Privilege: A Problematic Paradigm: Issues And Alternatives: Part Two

[Note:  See previous discussion here if you have not before.]

Having briefly introduced the subjected of privilege and presenting some introductory critique of it, I thought it would be worthwhile for us to spend a bit of time discussing exactly what we mean by privilege when we talk about it.  I would like us to compare two ideas.  First, I will discuss what we mean when we talk about privileges, especially as it relates to dealing with children and teenagers and young adults who are still in a state of some dependency upon their parents or other adult figures.  After that we will discuss and critique what is meant by privilege when this term is used in a sociological perspective.  In doing so, we will frame what is meant by privilege and also examine the flaws that this perspective has, as a way of introducing further discussion of the subject and further critique and evaluation.

If you remember growing up, you remember privileges.  From what I hear and see, children today have more privileges than we did growing up, but the general idea has remained constant.  If you lived in a neighborhood where it was possible to compare what was allowed by some parents and not by other parents, you knew the range of privileges and how they could be removed.  For example, some parents were okay letting their children wander all over creation as long as they didn’t get in trouble while other parents wanted to know exactly where their children were at all times or there would be serious trouble.  My family belonged to the latter category, and if a parent or grandparent was not readily available when being invited to play video games or sports at a neighbor’s house, one had to evaluate the hassle it would take to find said authority figure to ask permission as well as the odds that one would be home before one was viewed as missing, and the amount of spanking or some other sanction that one would get if one was missed and searched for.  Being a rather independent-minded person disinclined to ask for permission and a slow learner, I found out that I was frequently more optimistic about my odds of avoiding trouble than ended up being the case, and also found myself to have far fewer privileges than most of the other young people that I grew up around.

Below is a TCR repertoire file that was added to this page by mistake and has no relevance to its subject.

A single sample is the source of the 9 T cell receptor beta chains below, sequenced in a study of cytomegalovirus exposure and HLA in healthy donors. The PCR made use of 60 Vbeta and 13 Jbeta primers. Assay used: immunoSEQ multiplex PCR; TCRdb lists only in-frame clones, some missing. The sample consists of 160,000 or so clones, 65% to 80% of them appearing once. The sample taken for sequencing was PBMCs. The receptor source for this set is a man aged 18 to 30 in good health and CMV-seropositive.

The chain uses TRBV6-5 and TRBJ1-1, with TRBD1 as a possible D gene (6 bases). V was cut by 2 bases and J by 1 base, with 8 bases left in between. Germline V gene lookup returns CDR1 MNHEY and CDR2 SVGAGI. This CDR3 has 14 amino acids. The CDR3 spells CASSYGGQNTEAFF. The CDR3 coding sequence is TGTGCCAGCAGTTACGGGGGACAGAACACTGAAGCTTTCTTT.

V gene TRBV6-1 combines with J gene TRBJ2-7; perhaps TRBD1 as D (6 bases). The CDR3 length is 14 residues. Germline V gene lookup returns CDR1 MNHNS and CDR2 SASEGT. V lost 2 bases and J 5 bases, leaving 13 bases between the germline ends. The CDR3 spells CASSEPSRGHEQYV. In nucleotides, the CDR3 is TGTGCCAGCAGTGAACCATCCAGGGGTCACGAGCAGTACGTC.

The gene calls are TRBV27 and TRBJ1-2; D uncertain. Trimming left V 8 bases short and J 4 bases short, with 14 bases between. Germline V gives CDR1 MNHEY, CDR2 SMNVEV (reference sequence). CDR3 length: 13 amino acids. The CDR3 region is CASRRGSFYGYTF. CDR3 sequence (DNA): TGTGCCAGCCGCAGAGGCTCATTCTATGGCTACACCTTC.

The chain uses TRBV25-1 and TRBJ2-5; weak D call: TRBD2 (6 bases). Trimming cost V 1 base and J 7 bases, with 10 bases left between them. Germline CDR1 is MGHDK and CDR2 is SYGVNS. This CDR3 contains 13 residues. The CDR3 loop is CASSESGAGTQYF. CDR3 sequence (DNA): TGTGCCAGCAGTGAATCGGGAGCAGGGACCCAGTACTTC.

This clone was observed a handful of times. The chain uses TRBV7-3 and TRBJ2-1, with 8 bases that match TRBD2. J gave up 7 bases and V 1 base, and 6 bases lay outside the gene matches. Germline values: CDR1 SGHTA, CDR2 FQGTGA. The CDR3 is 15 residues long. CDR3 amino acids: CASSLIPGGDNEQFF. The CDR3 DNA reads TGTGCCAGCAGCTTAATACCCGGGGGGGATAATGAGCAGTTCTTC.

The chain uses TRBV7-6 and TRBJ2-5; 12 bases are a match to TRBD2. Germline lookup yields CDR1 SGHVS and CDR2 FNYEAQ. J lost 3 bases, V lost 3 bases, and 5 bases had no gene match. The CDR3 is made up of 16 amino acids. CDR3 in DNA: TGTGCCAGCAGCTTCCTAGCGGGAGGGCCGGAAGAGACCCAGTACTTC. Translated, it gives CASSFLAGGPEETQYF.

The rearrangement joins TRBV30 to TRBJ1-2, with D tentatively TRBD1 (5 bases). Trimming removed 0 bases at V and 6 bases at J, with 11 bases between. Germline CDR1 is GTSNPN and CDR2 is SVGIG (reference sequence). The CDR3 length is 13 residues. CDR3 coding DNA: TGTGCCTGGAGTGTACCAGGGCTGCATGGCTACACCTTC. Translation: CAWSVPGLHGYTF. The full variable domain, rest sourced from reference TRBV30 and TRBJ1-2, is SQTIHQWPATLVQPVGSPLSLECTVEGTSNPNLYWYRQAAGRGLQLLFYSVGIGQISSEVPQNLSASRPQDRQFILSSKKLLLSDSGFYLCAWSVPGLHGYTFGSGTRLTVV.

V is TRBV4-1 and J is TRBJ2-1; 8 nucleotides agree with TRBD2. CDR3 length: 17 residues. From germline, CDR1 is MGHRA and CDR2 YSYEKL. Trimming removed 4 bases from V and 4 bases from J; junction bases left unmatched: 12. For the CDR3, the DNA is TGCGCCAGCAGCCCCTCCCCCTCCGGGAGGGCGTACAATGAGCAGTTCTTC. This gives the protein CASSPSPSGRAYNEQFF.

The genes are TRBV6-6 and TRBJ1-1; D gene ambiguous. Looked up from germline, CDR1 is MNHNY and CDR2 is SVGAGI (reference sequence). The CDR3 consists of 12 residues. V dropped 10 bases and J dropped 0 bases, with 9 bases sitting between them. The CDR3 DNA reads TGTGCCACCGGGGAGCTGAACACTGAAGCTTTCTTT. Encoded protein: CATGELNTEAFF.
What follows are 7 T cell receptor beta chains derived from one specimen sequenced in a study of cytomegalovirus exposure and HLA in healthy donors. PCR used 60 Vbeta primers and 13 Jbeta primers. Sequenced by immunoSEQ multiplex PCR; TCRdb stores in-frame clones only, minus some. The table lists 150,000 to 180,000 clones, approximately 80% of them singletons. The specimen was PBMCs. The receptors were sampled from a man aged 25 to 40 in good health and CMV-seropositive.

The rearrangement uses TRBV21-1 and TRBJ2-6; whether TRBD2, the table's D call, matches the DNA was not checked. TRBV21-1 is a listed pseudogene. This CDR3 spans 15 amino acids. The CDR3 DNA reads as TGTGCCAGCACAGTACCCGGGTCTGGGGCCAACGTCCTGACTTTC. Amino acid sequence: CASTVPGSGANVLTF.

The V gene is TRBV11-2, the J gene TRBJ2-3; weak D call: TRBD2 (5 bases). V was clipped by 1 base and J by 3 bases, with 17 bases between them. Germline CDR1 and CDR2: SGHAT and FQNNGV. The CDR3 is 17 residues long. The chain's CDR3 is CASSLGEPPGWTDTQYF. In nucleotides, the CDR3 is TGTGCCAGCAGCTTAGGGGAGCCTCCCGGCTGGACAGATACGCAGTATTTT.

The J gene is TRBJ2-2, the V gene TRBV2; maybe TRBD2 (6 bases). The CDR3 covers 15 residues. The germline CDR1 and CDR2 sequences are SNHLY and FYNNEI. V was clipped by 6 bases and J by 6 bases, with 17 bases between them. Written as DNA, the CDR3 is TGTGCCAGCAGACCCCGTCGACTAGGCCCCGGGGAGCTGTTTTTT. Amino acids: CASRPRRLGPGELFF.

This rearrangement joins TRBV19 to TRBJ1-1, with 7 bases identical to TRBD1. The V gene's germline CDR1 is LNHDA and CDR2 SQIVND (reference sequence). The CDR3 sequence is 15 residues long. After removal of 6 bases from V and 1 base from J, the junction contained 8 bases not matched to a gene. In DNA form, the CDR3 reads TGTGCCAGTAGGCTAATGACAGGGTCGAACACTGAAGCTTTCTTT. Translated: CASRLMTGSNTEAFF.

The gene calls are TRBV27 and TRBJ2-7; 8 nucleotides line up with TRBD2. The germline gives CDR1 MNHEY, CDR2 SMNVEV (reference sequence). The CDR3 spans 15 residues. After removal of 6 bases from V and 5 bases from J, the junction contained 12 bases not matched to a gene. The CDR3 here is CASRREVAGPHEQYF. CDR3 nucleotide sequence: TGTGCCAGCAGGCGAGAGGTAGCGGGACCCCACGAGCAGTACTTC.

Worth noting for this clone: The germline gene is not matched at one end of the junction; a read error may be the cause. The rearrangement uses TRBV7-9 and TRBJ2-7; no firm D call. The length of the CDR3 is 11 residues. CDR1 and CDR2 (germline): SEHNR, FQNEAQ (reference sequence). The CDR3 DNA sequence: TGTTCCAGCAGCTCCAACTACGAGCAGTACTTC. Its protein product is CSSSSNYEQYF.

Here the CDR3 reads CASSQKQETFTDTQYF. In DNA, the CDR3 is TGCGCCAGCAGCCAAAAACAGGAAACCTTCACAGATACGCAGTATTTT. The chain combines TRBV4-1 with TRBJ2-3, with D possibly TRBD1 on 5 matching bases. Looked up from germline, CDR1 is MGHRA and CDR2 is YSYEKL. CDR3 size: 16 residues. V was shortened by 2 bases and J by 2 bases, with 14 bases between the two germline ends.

Was this unjust?  Is it unfair for some children to be allowed to run about at will while others are treated to high degrees of severity?  No, not really.  After all, every experience in parenting amounts to an experiment.  Knowing the temperament of one’s child, how they learn best, and the sort of lessons one wants them to learn, parents and later on other authority figures like teachers and employers seek to provide incentives and punishments to guide behavior into appropriate channels.  Being a fairly stubborn person myself, set in my ways and highly resistant to change, I have tended to notice that life has provided more sanctions than someone who was quicker on the uptake would receive.  But at the same time I reflect on such matters and do not consider it an injustice that an imperfectly socialized person as myself with rather strong views and a disinclination to shut about them or moderate them should attract more negative scrutiny than the average person.  If I have not always been quick to act upon the claims that authority figures and society at large has made on me, I can recognize that being somewhat restive and rebellious with regards to such matters is not a consequence-free position to take.  And as was the case when I was a child occasionally being dragged from the ear from my neighbor’s house by someone who was upset not to know where I had been, I accept the risks and potential repercussions of the way I choose to live my life, regardless of whether it is easier or harder than it is for others.